Detroit Lions Secondary Still Questionable For Week 2

By Bret Kenwell


The Detroit Lions may have a daunting task ahead of them this Sunday against the San Francisco 49ers. As if the running combo of Frank Gore and Kendall Hunter wasn’t enough, the Lions will have to stop a more dynamic passing attack as well.

Niners QB Alex Smith has been surrounded with more weapons this year than in previous seasons. While still having the versatile tight end Vernon Davis and sure-handed receiver Michael Crabtree, the 49ers bolstered their receiving corps over the offseason.  With the addition of vertical threats Mario Manningham and Randy Moss, the Niners now have a legitimate passing attack to compliment their run game.

What does this mean for the Lions? It means that the defensive front will have to be effective against the run.  If the Lions defense can slow the run game down, it will force Smith to go to the air. In past seasons, the Lions run defense has been questionable, but if they can shut down Gore like they did the St. Louis Rams all-pro running back Steven Jackson in week 1, the Lions may have shot. The Lions were able to stop Jackson, limiting him to 53 yards and just 2.5 yards per carry.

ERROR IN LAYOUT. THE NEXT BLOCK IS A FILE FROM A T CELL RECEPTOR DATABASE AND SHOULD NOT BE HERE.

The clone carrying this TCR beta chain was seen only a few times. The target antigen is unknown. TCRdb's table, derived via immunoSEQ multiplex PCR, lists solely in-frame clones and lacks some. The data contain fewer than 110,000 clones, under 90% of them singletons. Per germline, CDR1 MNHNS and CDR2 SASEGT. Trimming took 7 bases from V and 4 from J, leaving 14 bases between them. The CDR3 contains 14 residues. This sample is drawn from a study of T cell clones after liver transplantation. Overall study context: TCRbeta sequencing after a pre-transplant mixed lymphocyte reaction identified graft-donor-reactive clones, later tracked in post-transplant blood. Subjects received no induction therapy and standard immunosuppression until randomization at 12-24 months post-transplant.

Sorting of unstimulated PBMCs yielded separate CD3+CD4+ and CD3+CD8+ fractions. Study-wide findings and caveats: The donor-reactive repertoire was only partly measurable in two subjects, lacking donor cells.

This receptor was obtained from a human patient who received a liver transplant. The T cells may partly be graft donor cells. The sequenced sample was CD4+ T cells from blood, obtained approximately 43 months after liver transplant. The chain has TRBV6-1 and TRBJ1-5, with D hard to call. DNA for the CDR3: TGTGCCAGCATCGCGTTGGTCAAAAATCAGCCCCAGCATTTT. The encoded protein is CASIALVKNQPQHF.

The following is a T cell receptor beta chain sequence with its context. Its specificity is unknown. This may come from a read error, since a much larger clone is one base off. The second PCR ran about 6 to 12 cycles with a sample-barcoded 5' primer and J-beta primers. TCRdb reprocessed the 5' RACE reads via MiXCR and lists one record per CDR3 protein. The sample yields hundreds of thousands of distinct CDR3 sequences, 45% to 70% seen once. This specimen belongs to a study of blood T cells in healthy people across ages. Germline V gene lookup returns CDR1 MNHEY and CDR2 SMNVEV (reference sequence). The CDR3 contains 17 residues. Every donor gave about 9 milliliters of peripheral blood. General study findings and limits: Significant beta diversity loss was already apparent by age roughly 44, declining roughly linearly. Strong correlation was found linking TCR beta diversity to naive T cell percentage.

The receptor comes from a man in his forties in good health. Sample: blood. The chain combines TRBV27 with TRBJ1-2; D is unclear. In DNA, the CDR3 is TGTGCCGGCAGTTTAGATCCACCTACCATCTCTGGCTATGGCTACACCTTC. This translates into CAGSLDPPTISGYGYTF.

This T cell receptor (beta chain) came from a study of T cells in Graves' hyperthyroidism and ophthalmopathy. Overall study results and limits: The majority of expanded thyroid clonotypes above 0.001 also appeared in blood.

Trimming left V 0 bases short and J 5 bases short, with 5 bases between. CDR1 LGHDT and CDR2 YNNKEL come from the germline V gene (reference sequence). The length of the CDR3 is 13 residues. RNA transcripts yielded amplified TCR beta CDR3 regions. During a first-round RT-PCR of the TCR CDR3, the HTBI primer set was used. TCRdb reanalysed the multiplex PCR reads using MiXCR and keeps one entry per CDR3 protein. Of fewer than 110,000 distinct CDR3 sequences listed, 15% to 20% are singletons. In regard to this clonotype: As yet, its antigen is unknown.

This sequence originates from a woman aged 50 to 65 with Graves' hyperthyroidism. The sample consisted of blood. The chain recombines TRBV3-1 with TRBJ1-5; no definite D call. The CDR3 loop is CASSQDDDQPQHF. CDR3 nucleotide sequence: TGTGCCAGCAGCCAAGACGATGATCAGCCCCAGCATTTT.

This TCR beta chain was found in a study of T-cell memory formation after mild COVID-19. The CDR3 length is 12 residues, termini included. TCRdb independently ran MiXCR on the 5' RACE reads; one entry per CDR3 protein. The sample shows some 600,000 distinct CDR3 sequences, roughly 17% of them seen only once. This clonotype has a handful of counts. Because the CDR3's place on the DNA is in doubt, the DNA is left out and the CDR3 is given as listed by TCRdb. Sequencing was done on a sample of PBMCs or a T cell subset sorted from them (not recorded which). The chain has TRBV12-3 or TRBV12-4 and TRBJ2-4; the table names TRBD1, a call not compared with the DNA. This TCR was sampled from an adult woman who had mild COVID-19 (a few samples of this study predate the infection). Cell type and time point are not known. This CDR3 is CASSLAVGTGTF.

The Lions defensive backfield has shrunk even more as well. The Lions lost cornerback Bill Bentley, in his first career start, to a concussion.  While still missing safety Louis Delmas, the Lions backfield will have their job cut out for them. Chris Houston, the Lions starting cornerback, who missed week 1 because of a lingering ankle injury from the preseason, will likely be sidelined again headed into San Francisco despite practicing earlier in the week.  That leaves the fourth year corner Jacob Lacey as the starter this Sunday. Lacey, who filled in for most of the snaps in week 1 impressed Head Coach Jim Schwartz enough to get the nod for week 2.

“He’s earned trust since the day he got here; he’s a good player. He’s a young veteran; has starting experience,” Schwartz said.

Pass defense will be that much easier for Lacey and rest of the defense if Gore and company cease to gain traction on the ground. If this proves true, the Lions defensive tasks will inevitably become focused solely on the passing game. Not that Smith, Moss and the rest of the passing entourage is lagging by any means, but their job will be that much easier if they don’t have to worry about the play-action pass coming from the Niners.

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